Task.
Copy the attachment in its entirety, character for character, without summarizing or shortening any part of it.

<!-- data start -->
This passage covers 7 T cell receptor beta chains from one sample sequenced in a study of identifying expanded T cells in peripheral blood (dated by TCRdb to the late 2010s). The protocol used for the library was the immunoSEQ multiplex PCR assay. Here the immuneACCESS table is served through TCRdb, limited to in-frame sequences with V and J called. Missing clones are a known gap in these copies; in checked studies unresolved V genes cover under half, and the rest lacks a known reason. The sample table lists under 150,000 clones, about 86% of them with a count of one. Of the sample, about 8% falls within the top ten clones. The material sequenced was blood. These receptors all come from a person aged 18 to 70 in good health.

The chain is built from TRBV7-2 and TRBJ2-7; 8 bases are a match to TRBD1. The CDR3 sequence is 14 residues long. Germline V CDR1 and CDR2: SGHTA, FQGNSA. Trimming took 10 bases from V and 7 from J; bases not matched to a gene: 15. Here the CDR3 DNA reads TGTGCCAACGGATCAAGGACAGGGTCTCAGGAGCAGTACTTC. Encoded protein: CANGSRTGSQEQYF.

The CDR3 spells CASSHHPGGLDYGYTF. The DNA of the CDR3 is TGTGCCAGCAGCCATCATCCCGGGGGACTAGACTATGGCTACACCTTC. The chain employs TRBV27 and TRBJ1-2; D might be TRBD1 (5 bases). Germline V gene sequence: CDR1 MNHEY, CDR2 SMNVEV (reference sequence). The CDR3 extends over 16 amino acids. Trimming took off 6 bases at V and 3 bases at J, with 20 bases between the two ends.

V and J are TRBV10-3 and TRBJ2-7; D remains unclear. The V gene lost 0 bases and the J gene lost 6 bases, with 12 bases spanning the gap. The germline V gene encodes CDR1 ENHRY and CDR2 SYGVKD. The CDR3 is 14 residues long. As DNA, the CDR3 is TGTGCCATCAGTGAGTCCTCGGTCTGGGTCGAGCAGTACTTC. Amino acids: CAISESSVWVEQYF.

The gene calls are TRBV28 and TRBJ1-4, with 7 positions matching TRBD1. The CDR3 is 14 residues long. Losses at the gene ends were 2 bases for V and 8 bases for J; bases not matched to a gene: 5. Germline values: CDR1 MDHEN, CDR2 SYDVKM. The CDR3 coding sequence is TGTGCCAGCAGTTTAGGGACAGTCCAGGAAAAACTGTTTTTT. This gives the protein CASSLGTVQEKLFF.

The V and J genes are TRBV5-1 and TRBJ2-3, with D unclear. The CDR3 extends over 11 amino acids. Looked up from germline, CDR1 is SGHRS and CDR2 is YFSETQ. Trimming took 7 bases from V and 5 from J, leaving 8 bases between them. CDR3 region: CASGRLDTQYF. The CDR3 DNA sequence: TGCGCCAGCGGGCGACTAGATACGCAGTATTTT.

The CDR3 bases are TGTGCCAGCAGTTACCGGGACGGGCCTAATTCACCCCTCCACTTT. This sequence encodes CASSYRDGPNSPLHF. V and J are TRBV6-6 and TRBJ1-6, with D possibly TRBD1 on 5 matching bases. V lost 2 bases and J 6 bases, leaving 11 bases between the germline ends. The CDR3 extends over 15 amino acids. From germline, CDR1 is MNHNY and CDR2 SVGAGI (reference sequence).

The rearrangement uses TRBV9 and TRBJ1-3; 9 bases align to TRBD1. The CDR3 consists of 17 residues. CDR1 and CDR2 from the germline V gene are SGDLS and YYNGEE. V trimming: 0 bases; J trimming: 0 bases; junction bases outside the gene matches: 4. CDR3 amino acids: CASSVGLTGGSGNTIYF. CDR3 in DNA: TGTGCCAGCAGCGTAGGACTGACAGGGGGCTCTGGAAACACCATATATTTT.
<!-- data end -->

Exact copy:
This passage covers 7 T cell receptor beta chains from one sample sequenced in a study of identifying expanded T cells in peripheral blood (dated by TCRdb to the late 2010s). The protocol used for the library was the immunoSEQ multiplex PCR assay. Here the immuneACCESS table is served through TCRdb, limited to in-frame sequences with V and J called. Missing clones are a known gap in these copies; in checked studies unresolved V genes cover under half, and the rest lacks a known reason. The sample table lists under 150,000 clones, about 86% of them with a count of one. Of the sample, about 8% falls within the top ten clones. The material sequenced was blood. These receptors all come from a person aged 18 to 70 in good health.

The chain is built from TRBV7-2 and TRBJ2-7; 8 bases are a match to TRBD1. The CDR3 sequence is 14 residues long. Germline V CDR1 and CDR2: SGHTA, FQGNSA. Trimming took 10 bases from V and 7 from J; bases not matched to a gene: 15. Here the CDR3 DNA reads TGTGCCAACGGATCAAGGACAGGGTCTCAGGAGCAGTACTTC. Encoded protein: CANGSRTGSQEQYF.

The CDR3 spells CASSHHPGGLDYGYTF. The DNA of the CDR3 is TGTGCCAGCAGCCATCATCCCGGGGGACTAGACTATGGCTACACCTTC. The chain employs TRBV27 and TRBJ1-2; D might be TRBD1 (5 bases). Germline V gene sequence: CDR1 MNHEY, CDR2 SMNVEV (reference sequence). The CDR3 extends over 16 amino acids. Trimming took off 6 bases at V and 3 bases at J, with 20 bases between the two ends.

V and J are TRBV10-3 and TRBJ2-7; D remains unclear. The V gene lost 0 bases and the J gene lost 6 bases, with 12 bases spanning the gap. The germline V gene encodes CDR1 ENHRY and CDR2 SYGVKD. The CDR3 is 14 residues long. As DNA, the CDR3 is TGTGCCATCAGTGAGTCCTCGGTCTGGGTCGAGCAGTACTTC. Amino acids: CAISESSVWVEQYF.

The gene calls are TRBV28 and TRBJ1-4, with 7 positions matching TRBD1. The CDR3 is 14 residues long. Losses at the gene ends were 2 bases for V and 8 bases for J; bases not matched to a gene: 5. Germline values: CDR1 MDHEN, CDR2 SYDVKM. The CDR3 coding sequence is TGTGCCAGCAGTTTAGGGACAGTCCAGGAAAAACTGTTTTTT. This gives the protein CASSLGTVQEKLFF.

The V and J genes are TRBV5-1 and TRBJ2-3, with D unclear. The CDR3 extends over 11 amino acids. Looked up from germline, CDR1 is SGHRS and CDR2 is YFSETQ. Trimming took 7 bases from V and 5 from J, leaving 8 bases between them. CDR3 region: CASGRLDTQYF. The CDR3 DNA sequence: TGCGCCAGCGGGCGACTAGATACGCAGTATTTT.

The CDR3 bases are TGTGCCAGCAGTTACCGGGACGGGCCTAATTCACCCCTCCACTTT. This sequence encodes CASSYRDGPNSPLHF. V and J are TRBV6-6 and TRBJ1-6, with D possibly TRBD1 on 5 matching bases. V lost 2 bases and J 6 bases, leaving 11 bases between the germline ends. The CDR3 extends over 15 amino acids. From germline, CDR1 is MNHNY and CDR2 SVGAGI (reference sequence).

The rearrangement uses TRBV9 and TRBJ1-3; 9 bases align to TRBD1. The CDR3 consists of 17 residues. CDR1 and CDR2 from the germline V gene are SGDLS and YYNGEE. V trimming: 0 bases; J trimming: 0 bases; junction bases outside the gene matches: 4. CDR3 amino acids: CASSVGLTGGSGNTIYF. CDR3 in DNA: TGTGCCAGCAGCGTAGGACTGACAGGGGGCTCTGGAAACACCATATATTTT.